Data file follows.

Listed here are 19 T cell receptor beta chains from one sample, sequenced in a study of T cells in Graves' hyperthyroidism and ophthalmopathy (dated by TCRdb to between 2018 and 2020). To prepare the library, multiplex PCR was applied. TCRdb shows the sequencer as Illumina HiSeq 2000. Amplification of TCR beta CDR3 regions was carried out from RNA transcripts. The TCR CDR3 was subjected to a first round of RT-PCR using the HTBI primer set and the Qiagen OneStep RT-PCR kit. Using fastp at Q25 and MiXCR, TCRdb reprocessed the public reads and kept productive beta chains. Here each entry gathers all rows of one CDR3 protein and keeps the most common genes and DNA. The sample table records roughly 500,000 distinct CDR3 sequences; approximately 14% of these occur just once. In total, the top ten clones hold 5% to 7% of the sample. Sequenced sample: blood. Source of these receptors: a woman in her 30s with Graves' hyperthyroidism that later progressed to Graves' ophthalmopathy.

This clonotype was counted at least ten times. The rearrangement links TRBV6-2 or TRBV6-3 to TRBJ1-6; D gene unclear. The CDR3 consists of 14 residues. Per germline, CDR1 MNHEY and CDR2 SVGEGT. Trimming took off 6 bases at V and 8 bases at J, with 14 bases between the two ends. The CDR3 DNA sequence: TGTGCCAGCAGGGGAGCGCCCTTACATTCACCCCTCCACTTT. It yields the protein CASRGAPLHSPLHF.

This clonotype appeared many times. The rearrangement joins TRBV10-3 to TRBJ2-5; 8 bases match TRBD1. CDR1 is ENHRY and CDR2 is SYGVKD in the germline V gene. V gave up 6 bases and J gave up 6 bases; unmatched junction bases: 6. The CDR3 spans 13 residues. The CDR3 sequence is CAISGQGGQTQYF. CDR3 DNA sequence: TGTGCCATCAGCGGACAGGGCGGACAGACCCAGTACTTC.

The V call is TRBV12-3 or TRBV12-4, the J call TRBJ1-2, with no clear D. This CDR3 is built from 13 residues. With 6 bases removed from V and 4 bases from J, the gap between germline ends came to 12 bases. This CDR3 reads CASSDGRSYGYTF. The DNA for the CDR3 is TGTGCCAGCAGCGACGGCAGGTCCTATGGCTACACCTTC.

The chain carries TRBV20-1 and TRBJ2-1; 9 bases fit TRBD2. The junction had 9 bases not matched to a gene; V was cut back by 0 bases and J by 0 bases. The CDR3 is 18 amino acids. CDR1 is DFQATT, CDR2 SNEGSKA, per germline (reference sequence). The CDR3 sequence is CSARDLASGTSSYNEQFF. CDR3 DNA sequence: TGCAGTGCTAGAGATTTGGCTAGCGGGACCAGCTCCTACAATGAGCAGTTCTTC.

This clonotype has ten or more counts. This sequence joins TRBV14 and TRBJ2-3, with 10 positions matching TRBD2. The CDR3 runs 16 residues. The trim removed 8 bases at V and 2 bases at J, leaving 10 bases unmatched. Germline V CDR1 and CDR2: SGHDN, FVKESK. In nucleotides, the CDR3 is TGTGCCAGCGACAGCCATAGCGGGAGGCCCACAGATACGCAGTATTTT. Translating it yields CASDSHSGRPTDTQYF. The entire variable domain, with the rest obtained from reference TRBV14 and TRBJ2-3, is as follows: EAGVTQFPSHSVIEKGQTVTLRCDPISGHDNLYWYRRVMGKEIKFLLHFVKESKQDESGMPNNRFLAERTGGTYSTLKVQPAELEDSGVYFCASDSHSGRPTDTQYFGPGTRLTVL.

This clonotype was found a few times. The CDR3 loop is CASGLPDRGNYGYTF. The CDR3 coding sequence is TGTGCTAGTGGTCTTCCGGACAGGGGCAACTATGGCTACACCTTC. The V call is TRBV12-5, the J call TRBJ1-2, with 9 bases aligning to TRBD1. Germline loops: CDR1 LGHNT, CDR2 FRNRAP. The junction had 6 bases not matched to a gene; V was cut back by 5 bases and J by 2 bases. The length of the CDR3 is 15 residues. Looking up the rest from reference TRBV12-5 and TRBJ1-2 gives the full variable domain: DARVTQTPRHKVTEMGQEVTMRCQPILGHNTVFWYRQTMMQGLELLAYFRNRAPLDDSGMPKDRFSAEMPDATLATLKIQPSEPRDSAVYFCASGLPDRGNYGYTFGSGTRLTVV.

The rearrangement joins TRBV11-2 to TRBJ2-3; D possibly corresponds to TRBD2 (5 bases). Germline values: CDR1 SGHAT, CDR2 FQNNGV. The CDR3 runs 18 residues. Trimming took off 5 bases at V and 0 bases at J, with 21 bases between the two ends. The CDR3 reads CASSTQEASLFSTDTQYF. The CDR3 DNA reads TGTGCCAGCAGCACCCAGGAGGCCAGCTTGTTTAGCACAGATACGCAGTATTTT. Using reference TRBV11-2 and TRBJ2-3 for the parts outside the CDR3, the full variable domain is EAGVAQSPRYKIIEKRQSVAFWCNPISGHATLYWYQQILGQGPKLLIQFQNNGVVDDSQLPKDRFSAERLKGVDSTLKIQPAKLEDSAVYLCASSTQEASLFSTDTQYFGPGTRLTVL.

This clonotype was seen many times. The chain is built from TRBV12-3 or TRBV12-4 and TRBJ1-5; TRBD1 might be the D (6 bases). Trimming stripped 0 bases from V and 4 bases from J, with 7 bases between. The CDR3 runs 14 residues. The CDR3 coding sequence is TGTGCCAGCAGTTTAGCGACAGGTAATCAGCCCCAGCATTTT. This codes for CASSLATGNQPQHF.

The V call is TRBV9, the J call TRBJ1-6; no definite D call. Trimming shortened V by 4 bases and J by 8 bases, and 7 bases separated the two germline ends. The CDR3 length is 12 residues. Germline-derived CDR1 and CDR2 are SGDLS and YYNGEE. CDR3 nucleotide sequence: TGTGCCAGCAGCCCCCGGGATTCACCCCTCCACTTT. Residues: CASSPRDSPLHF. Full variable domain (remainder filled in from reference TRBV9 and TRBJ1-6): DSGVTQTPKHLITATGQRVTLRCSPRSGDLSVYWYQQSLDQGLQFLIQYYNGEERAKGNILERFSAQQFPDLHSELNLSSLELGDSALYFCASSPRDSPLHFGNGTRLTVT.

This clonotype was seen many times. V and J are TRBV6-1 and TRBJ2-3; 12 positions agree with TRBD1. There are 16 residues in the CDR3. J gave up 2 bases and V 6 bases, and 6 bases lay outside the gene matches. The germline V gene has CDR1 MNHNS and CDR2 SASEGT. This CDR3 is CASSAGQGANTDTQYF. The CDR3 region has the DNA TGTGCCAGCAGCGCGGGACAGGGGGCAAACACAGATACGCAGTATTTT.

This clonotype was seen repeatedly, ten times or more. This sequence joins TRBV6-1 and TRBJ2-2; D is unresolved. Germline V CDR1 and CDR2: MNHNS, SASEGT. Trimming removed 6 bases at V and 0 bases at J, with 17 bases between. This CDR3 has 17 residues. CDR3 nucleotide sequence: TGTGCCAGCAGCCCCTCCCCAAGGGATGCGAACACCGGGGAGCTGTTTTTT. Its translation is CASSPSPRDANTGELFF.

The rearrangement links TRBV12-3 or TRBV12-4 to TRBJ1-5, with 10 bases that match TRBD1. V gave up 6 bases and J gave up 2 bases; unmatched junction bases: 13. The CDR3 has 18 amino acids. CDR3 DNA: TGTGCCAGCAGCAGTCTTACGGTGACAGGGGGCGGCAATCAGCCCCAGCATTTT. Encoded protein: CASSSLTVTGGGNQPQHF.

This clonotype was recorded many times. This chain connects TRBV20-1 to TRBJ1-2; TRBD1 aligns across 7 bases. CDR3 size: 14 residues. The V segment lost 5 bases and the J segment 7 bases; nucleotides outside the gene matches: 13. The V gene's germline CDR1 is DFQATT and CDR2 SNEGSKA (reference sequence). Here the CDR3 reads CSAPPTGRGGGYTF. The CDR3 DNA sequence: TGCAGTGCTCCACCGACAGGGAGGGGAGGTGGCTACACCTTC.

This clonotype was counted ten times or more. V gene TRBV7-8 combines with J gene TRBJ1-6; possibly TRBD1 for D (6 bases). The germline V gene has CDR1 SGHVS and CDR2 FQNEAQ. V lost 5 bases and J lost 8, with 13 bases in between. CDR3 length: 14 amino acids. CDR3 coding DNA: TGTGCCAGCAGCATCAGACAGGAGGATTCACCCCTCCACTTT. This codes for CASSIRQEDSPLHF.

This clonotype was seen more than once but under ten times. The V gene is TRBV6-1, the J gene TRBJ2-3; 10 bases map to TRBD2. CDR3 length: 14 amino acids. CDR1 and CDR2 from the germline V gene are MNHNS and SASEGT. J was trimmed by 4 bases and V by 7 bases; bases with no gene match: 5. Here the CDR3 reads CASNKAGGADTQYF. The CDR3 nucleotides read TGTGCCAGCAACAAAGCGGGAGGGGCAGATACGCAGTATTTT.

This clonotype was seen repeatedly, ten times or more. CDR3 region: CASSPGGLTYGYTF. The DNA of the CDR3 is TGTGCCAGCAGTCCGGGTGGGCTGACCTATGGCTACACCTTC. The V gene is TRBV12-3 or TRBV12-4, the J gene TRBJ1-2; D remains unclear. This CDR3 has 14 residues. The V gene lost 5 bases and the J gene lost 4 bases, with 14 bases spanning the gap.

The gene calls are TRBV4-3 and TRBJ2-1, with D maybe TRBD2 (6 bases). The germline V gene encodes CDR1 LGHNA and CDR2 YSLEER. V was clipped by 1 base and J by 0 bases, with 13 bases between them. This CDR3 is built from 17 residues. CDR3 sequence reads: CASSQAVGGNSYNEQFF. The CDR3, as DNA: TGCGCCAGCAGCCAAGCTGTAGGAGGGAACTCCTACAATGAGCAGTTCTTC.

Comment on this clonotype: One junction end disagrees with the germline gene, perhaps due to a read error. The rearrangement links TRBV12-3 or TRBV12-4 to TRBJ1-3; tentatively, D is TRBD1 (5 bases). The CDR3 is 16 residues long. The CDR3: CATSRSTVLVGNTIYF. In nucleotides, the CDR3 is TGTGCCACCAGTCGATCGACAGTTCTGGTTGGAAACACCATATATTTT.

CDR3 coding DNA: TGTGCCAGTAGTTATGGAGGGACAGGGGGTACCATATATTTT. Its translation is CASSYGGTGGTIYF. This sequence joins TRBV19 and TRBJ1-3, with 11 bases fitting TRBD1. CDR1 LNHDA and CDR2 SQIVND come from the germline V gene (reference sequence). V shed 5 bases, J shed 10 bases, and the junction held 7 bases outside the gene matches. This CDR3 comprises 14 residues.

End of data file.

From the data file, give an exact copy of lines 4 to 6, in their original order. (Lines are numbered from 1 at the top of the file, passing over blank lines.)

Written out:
The V call is TRBV12-3 or TRBV12-4, the J call TRBJ1-2, with no clear D. This CDR3 is built from 13 residues. With 6 bases removed from V and 4 bases from J, the gap between germline ends came to 12 bases. This CDR3 reads CASSDGRSYGYTF. The DNA for the CDR3 is TGTGCCAGCAGCGACGGCAGGTCCTATGGCTACACCTTC.

The chain carries TRBV20-1 and TRBJ2-1; 9 bases fit TRBD2. The junction had 9 bases not matched to a gene; V was cut back by 0 bases and J by 0 bases. The CDR3 is 18 amino acids. CDR1 is DFQATT, CDR2 SNEGSKA, per germline (reference sequence). The CDR3 sequence is CSARDLASGTSSYNEQFF. CDR3 DNA sequence: TGCAGTGCTAGAGATTTGGCTAGCGGGACCAGCTCCTACAATGAGCAGTTCTTC.

This clonotype has ten or more counts. This sequence joins TRBV14 and TRBJ2-3, with 10 positions matching TRBD2. The CDR3 runs 16 residues. The trim removed 8 bases at V and 2 bases at J, leaving 10 bases unmatched. Germline V CDR1 and CDR2: SGHDN, FVKESK. In nucleotides, the CDR3 is TGTGCCAGCGACAGCCATAGCGGGAGGCCCACAGATACGCAGTATTTT. Translating it yields CASDSHSGRPTDTQYF. The entire variable domain, with the rest obtained from reference TRBV14 and TRBJ2-3, is as follows: EAGVTQFPSHSVIEKGQTVTLRCDPISGHDNLYWYRRVMGKEIKFLLHFVKESKQDESGMPNNRFLAERTGGTYSTLKVQPAELEDSGVYFCASDSHSGRPTDTQYFGPGTRLTVL.